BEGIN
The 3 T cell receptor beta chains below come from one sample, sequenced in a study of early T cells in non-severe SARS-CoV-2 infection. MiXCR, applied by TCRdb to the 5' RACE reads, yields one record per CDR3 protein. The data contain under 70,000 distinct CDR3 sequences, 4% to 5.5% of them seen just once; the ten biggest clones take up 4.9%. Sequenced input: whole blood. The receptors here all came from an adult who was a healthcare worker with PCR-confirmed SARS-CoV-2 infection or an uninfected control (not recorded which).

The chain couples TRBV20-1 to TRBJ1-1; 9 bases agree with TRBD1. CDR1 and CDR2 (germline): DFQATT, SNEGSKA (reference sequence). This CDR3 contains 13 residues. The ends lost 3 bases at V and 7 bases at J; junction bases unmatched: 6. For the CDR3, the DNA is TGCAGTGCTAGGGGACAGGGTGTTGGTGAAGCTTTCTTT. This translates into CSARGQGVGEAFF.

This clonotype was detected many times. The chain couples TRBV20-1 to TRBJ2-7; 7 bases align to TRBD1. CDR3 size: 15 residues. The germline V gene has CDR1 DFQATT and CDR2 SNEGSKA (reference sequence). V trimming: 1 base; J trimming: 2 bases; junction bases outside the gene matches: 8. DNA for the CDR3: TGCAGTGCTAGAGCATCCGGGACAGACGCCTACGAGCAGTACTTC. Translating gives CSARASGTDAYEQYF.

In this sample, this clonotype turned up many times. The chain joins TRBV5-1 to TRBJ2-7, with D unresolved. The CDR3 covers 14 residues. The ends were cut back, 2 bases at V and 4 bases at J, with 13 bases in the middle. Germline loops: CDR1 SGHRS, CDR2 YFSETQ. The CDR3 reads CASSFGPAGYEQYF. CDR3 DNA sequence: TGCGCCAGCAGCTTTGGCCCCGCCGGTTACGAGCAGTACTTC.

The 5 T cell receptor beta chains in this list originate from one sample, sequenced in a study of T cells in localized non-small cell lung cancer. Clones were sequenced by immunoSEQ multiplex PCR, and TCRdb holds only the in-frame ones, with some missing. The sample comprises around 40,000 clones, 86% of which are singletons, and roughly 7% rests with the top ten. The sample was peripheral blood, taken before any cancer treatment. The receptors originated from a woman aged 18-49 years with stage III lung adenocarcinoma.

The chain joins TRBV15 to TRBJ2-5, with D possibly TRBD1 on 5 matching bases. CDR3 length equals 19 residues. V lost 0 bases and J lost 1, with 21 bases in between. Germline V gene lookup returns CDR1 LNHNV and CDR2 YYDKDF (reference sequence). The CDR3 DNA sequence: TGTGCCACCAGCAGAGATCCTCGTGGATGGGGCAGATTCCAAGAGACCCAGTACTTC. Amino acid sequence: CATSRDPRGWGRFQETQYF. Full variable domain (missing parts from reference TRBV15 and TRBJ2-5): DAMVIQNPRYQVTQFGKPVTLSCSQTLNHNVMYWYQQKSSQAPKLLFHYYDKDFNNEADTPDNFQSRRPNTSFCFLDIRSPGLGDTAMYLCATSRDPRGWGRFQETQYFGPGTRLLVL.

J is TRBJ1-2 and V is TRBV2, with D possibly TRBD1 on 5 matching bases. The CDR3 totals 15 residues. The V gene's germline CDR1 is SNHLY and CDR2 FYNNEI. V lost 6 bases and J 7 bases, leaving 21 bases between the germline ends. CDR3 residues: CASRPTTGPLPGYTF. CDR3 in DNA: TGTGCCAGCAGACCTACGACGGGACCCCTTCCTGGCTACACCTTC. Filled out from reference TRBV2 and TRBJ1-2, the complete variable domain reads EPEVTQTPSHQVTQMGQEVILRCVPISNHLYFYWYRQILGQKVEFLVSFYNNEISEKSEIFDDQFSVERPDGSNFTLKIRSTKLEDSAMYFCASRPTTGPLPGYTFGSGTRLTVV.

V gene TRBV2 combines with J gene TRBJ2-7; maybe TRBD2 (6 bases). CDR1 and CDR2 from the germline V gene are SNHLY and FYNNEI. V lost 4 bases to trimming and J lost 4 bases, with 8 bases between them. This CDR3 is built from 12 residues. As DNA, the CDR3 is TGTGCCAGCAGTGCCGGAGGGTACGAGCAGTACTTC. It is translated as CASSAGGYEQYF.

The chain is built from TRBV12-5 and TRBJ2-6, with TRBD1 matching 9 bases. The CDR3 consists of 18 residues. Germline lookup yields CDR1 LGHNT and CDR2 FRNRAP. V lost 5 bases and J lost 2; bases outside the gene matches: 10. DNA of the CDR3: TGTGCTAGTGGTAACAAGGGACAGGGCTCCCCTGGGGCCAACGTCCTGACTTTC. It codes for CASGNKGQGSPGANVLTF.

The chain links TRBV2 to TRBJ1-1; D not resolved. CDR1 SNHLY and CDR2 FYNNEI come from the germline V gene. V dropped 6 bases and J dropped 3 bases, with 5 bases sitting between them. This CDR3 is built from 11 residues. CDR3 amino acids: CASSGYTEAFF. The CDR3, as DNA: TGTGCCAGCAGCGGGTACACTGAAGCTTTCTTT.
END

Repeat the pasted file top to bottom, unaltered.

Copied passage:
The 3 T cell receptor beta chains below come from one sample, sequenced in a study of early T cells in non-severe SARS-CoV-2 infection. MiXCR, applied by TCRdb to the 5' RACE reads, yields one record per CDR3 protein. The data contain under 70,000 distinct CDR3 sequences, 4% to 5.5% of them seen just once; the ten biggest clones take up 4.9%. Sequenced input: whole blood. The receptors here all came from an adult who was a healthcare worker with PCR-confirmed SARS-CoV-2 infection or an uninfected control (not recorded which).

The chain couples TRBV20-1 to TRBJ1-1; 9 bases agree with TRBD1. CDR1 and CDR2 (germline): DFQATT, SNEGSKA (reference sequence). This CDR3 contains 13 residues. The ends lost 3 bases at V and 7 bases at J; junction bases unmatched: 6. For the CDR3, the DNA is TGCAGTGCTAGGGGACAGGGTGTTGGTGAAGCTTTCTTT. This translates into CSARGQGVGEAFF.

This clonotype was detected many times. The chain couples TRBV20-1 to TRBJ2-7; 7 bases align to TRBD1. CDR3 size: 15 residues. The germline V gene has CDR1 DFQATT and CDR2 SNEGSKA (reference sequence). V trimming: 1 base; J trimming: 2 bases; junction bases outside the gene matches: 8. DNA for the CDR3: TGCAGTGCTAGAGCATCCGGGACAGACGCCTACGAGCAGTACTTC. Translating gives CSARASGTDAYEQYF.

In this sample, this clonotype turned up many times. The chain joins TRBV5-1 to TRBJ2-7, with D unresolved. The CDR3 covers 14 residues. The ends were cut back, 2 bases at V and 4 bases at J, with 13 bases in the middle. Germline loops: CDR1 SGHRS, CDR2 YFSETQ. The CDR3 reads CASSFGPAGYEQYF. CDR3 DNA sequence: TGCGCCAGCAGCTTTGGCCCCGCCGGTTACGAGCAGTACTTC.

The 5 T cell receptor beta chains in this list originate from one sample, sequenced in a study of T cells in localized non-small cell lung cancer. Clones were sequenced by immunoSEQ multiplex PCR, and TCRdb holds only the in-frame ones, with some missing. The sample comprises around 40,000 clones, 86% of which are singletons, and roughly 7% rests with the top ten. The sample was peripheral blood, taken before any cancer treatment. The receptors originated from a woman aged 18-49 years with stage III lung adenocarcinoma.

The chain joins TRBV15 to TRBJ2-5, with D possibly TRBD1 on 5 matching bases. CDR3 length equals 19 residues. V lost 0 bases and J lost 1, with 21 bases in between. Germline V gene lookup returns CDR1 LNHNV and CDR2 YYDKDF (reference sequence). The CDR3 DNA sequence: TGTGCCACCAGCAGAGATCCTCGTGGATGGGGCAGATTCCAAGAGACCCAGTACTTC. Amino acid sequence: CATSRDPRGWGRFQETQYF. Full variable domain (missing parts from reference TRBV15 and TRBJ2-5): DAMVIQNPRYQVTQFGKPVTLSCSQTLNHNVMYWYQQKSSQAPKLLFHYYDKDFNNEADTPDNFQSRRPNTSFCFLDIRSPGLGDTAMYLCATSRDPRGWGRFQETQYFGPGTRLLVL.

J is TRBJ1-2 and V is TRBV2, with D possibly TRBD1 on 5 matching bases. The CDR3 totals 15 residues. The V gene's germline CDR1 is SNHLY and CDR2 FYNNEI. V lost 6 bases and J 7 bases, leaving 21 bases between the germline ends. CDR3 residues: CASRPTTGPLPGYTF. CDR3 in DNA: TGTGCCAGCAGACCTACGACGGGACCCCTTCCTGGCTACACCTTC. Filled out from reference TRBV2 and TRBJ1-2, the complete variable domain reads EPEVTQTPSHQVTQMGQEVILRCVPISNHLYFYWYRQILGQKVEFLVSFYNNEISEKSEIFDDQFSVERPDGSNFTLKIRSTKLEDSAMYFCASRPTTGPLPGYTFGSGTRLTVV.

V gene TRBV2 combines with J gene TRBJ2-7; maybe TRBD2 (6 bases). CDR1 and CDR2 from the germline V gene are SNHLY and FYNNEI. V lost 4 bases to trimming and J lost 4 bases, with 8 bases between them. This CDR3 is built from 12 residues. As DNA, the CDR3 is TGTGCCAGCAGTGCCGGAGGGTACGAGCAGTACTTC. It is translated as CASSAGGYEQYF.

The chain is built from TRBV12-5 and TRBJ2-6, with TRBD1 matching 9 bases. The CDR3 consists of 18 residues. Germline lookup yields CDR1 LGHNT and CDR2 FRNRAP. V lost 5 bases and J lost 2; bases outside the gene matches: 10. DNA of the CDR3: TGTGCTAGTGGTAACAAGGGACAGGGCTCCCCTGGGGCCAACGTCCTGACTTTC. It codes for CASGNKGQGSPGANVLTF.

The chain links TRBV2 to TRBJ1-1; D not resolved. CDR1 SNHLY and CDR2 FYNNEI come from the germline V gene. V dropped 6 bases and J dropped 3 bases, with 5 bases sitting between them. This CDR3 is built from 11 residues. CDR3 amino acids: CASSGYTEAFF. The CDR3, as DNA: TGTGCCAGCAGCGGGTACACTGAAGCTTTCTTT.